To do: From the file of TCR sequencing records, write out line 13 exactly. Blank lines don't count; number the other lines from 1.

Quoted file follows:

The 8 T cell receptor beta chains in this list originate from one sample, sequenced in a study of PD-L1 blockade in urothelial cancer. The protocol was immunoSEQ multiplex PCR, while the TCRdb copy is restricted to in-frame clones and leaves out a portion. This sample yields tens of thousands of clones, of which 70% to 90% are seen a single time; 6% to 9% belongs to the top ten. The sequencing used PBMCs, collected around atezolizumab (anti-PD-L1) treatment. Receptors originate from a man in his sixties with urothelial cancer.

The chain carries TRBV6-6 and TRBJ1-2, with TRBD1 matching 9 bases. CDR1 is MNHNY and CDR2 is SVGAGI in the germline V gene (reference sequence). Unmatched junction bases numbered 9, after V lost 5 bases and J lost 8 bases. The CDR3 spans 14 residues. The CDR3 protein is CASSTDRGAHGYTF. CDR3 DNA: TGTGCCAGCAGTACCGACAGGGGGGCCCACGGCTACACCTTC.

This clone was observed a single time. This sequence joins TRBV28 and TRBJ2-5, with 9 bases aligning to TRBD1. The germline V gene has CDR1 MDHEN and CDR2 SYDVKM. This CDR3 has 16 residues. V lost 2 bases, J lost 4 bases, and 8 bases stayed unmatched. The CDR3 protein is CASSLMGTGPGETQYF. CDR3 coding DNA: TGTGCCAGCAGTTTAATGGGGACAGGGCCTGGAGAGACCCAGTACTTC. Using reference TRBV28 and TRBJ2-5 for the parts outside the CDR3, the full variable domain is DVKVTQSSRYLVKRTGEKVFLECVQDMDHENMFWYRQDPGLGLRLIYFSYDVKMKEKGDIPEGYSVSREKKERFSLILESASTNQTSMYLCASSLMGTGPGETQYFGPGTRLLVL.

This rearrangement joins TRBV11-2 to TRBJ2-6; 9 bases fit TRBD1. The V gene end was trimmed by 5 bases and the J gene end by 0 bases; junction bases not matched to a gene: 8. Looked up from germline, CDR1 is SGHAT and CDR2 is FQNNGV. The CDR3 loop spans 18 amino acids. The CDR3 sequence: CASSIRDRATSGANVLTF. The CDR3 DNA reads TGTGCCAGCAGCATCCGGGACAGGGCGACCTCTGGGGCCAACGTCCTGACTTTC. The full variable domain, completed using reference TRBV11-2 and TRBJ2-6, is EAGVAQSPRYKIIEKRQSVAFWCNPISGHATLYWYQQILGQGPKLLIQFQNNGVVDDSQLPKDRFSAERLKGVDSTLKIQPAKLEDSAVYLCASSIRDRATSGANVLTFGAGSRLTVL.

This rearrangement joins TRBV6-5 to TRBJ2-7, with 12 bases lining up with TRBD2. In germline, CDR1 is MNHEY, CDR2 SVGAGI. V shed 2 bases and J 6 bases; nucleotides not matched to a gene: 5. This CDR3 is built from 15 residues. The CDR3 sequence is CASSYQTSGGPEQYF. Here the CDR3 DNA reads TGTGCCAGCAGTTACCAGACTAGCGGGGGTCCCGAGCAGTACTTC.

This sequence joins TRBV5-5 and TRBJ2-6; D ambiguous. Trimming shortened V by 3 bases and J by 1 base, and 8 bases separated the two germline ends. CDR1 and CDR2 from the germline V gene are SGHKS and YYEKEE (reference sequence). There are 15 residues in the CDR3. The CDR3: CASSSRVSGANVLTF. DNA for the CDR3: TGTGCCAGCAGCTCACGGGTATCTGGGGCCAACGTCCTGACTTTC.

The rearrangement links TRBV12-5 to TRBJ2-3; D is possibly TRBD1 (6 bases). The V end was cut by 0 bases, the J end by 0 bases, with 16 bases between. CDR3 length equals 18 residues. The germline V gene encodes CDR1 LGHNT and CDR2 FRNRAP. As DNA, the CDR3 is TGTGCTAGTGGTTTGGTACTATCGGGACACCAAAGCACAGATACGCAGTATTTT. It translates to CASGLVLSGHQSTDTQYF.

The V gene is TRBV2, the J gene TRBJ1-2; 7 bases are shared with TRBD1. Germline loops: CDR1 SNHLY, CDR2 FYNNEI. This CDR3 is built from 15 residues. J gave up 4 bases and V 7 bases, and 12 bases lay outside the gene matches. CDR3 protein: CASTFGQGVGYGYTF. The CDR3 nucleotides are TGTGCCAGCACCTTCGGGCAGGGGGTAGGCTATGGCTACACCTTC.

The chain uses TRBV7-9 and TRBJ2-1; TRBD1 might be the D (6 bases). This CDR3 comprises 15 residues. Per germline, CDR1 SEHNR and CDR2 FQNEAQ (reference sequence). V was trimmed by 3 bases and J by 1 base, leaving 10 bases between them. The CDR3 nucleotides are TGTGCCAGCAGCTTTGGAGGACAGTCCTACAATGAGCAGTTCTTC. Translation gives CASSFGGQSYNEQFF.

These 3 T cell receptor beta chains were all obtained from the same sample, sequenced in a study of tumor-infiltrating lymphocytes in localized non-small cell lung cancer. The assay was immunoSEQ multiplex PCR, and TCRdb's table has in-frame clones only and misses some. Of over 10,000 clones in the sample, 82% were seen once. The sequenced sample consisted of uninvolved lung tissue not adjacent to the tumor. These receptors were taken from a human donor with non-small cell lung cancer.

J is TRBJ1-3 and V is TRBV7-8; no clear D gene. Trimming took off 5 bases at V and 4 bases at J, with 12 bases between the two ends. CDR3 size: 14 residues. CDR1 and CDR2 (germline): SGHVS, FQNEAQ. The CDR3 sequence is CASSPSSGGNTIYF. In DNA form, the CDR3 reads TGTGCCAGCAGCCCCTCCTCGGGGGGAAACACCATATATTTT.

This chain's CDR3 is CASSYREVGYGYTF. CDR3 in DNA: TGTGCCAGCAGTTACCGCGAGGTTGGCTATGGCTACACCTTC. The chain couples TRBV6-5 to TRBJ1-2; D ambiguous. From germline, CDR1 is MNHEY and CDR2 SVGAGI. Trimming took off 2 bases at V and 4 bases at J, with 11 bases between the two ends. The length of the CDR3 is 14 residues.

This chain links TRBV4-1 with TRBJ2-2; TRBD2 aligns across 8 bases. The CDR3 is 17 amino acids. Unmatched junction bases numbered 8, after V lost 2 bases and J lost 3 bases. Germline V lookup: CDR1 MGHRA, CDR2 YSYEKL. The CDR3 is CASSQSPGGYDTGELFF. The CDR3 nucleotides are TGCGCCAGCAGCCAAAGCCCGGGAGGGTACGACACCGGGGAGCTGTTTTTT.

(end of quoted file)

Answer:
This chain links TRBV4-1 with TRBJ2-2; TRBD2 aligns across 8 bases. The CDR3 is 17 amino acids. Unmatched junction bases numbered 8, after V lost 2 bases and J lost 3 bases. Germline V lookup: CDR1 MGHRA, CDR2 YSYEKL. The CDR3 is CASSQSPGGYDTGELFF. The CDR3 nucleotides are TGCGCCAGCAGCCAAAGCCCGGGAGGGTACGACACCGGGGAGCTGTTTTTT.